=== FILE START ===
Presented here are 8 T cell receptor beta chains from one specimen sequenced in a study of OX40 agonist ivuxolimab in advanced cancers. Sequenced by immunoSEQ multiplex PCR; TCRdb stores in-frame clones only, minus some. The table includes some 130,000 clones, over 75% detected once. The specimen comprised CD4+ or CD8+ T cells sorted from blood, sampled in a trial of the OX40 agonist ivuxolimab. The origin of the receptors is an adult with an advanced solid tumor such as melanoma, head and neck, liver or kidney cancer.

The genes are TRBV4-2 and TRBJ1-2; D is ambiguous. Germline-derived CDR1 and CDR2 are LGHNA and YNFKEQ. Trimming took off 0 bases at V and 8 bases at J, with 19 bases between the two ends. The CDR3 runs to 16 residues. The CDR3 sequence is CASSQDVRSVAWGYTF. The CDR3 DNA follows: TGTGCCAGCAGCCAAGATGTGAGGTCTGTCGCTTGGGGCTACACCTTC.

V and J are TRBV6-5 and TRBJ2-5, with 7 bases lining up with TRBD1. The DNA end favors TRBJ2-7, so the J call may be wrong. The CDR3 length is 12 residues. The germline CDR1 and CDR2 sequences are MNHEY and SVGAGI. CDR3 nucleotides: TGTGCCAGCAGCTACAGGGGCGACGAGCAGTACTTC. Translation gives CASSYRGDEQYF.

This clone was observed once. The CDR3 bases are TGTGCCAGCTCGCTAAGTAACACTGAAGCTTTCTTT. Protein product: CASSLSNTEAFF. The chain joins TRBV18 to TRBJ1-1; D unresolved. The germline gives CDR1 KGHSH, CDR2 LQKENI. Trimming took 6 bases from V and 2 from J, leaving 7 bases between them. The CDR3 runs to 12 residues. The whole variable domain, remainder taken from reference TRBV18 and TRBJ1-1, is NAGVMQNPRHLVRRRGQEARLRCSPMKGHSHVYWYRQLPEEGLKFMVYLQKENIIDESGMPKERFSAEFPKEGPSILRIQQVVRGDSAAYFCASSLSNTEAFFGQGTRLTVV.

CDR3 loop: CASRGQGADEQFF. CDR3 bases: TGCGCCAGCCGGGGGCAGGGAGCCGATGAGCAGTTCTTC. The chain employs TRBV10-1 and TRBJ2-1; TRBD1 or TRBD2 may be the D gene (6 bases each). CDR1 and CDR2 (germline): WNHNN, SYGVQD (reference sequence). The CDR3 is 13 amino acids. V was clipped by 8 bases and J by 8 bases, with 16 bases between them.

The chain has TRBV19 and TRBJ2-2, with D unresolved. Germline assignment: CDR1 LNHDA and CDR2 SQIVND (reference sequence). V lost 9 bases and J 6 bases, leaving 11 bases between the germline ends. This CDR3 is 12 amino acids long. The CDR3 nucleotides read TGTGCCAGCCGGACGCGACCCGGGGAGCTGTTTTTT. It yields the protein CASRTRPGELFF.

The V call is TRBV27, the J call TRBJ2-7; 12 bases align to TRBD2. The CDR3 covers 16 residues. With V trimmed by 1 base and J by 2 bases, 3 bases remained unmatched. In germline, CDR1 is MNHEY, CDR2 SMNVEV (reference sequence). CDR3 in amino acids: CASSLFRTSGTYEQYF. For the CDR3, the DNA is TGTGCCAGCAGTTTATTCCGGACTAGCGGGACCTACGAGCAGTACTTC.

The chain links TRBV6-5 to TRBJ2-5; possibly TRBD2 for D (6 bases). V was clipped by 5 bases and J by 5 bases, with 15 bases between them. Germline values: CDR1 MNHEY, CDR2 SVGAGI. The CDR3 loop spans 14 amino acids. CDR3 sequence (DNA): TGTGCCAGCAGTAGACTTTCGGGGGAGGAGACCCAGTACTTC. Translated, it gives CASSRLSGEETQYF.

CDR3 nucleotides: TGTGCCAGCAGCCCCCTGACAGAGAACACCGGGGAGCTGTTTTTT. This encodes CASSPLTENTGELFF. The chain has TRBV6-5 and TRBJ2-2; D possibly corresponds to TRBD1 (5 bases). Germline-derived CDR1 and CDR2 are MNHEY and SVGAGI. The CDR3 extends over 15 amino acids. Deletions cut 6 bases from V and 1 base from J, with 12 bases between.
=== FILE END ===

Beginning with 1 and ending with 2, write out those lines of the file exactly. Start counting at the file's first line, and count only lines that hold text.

Presented here are 8 T cell receptor beta chains from one specimen sequenced in a study of OX40 agonist ivuxolimab in advanced cancers. Sequenced by immunoSEQ multiplex PCR; TCRdb stores in-frame clones only, minus some. The table includes some 130,000 clones, over 75% detected once. The specimen comprised CD4+ or CD8+ T cells sorted from blood, sampled in a trial of the OX40 agonist ivuxolimab. The origin of the receptors is an adult with an advanced solid tumor such as melanoma, head and neck, liver or kidney cancer.

The genes are TRBV4-2 and TRBJ1-2; D is ambiguous. Germline-derived CDR1 and CDR2 are LGHNA and YNFKEQ. Trimming took off 0 bases at V and 8 bases at J, with 19 bases between the two ends. The CDR3 runs to 16 residues. The CDR3 sequence is CASSQDVRSVAWGYTF. The CDR3 DNA follows: TGTGCCAGCAGCCAAGATGTGAGGTCTGTCGCTTGGGGCTACACCTTC.